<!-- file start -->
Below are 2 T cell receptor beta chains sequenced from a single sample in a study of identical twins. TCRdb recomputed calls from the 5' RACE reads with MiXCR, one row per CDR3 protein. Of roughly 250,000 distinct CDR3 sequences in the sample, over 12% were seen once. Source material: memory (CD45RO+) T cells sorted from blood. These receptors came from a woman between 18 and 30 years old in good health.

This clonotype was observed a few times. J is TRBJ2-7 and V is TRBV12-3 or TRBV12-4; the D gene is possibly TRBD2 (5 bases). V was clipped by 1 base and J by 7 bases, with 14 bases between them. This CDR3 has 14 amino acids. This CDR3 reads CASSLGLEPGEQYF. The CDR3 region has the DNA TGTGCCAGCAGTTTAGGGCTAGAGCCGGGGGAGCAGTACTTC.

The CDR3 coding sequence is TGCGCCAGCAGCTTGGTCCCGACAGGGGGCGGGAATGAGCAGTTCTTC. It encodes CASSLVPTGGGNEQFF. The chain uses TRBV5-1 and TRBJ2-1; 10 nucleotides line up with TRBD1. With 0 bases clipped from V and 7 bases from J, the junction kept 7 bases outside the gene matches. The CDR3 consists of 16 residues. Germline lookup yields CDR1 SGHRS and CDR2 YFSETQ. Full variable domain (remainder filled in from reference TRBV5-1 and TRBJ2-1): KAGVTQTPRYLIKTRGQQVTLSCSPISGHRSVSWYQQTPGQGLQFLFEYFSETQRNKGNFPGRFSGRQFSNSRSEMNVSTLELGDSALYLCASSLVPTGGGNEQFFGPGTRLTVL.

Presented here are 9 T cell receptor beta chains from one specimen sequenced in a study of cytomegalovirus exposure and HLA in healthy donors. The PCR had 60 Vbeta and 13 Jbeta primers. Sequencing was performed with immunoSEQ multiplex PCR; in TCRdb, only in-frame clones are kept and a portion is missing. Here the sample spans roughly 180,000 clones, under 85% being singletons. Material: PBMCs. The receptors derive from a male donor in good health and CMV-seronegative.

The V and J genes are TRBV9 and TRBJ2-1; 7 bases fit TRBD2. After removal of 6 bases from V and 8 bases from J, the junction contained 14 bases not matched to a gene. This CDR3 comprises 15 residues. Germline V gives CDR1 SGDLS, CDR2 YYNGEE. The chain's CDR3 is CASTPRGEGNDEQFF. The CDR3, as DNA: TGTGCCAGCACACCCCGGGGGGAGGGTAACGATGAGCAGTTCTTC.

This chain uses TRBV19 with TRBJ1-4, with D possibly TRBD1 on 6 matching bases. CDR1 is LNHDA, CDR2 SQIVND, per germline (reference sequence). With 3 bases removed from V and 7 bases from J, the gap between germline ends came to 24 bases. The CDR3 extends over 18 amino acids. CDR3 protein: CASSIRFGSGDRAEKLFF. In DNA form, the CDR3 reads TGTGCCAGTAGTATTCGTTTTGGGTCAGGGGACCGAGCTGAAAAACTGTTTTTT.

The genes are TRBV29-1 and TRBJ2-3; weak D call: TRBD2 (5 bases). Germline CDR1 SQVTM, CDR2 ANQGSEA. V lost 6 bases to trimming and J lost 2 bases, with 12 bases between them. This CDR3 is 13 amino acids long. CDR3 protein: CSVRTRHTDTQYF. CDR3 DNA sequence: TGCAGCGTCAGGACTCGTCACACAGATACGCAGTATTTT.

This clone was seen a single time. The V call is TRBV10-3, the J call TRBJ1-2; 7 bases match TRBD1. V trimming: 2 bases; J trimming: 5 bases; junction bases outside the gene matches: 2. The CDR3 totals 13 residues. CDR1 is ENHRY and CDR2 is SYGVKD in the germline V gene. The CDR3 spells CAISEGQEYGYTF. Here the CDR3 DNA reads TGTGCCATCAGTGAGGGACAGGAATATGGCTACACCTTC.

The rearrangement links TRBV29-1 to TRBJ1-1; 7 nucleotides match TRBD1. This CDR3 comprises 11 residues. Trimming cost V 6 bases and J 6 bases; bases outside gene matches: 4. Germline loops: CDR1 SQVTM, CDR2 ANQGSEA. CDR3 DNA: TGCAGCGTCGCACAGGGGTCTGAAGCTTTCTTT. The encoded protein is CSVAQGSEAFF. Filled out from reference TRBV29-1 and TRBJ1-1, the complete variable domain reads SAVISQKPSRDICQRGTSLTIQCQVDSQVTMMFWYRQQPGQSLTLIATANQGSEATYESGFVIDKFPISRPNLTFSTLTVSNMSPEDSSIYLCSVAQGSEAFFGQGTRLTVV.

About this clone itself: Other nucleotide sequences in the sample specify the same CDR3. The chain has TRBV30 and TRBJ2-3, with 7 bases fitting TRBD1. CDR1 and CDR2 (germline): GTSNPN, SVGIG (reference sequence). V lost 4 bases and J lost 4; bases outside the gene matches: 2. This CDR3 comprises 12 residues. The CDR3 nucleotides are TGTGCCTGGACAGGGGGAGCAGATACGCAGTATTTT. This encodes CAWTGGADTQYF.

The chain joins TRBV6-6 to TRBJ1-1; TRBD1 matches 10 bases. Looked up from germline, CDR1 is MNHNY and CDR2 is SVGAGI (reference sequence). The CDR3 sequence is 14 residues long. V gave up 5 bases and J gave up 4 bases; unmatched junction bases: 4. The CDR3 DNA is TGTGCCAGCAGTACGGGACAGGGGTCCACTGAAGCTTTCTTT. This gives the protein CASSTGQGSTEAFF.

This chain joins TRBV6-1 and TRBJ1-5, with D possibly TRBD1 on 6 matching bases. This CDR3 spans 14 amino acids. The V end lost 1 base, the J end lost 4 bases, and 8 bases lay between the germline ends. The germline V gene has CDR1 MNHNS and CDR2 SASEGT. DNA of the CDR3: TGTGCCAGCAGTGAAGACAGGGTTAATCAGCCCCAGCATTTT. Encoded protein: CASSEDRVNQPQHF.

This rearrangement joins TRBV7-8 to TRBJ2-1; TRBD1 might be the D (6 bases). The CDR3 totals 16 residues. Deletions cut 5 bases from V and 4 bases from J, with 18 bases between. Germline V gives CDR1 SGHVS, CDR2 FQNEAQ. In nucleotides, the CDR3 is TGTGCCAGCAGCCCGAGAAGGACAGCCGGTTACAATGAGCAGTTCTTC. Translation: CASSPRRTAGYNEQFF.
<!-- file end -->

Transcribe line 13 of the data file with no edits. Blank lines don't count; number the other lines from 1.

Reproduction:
This rearrangement joins TRBV7-8 to TRBJ2-1; TRBD1 might be the D (6 bases). The CDR3 totals 16 residues. Deletions cut 5 bases from V and 4 bases from J, with 18 bases between. Germline V gives CDR1 SGHVS, CDR2 FQNEAQ. In nucleotides, the CDR3 is TGTGCCAGCAGCCCGAGAAGGACAGCCGGTTACAATGAGCAGTTCTTC. Translation: CASSPRRTAGYNEQFF.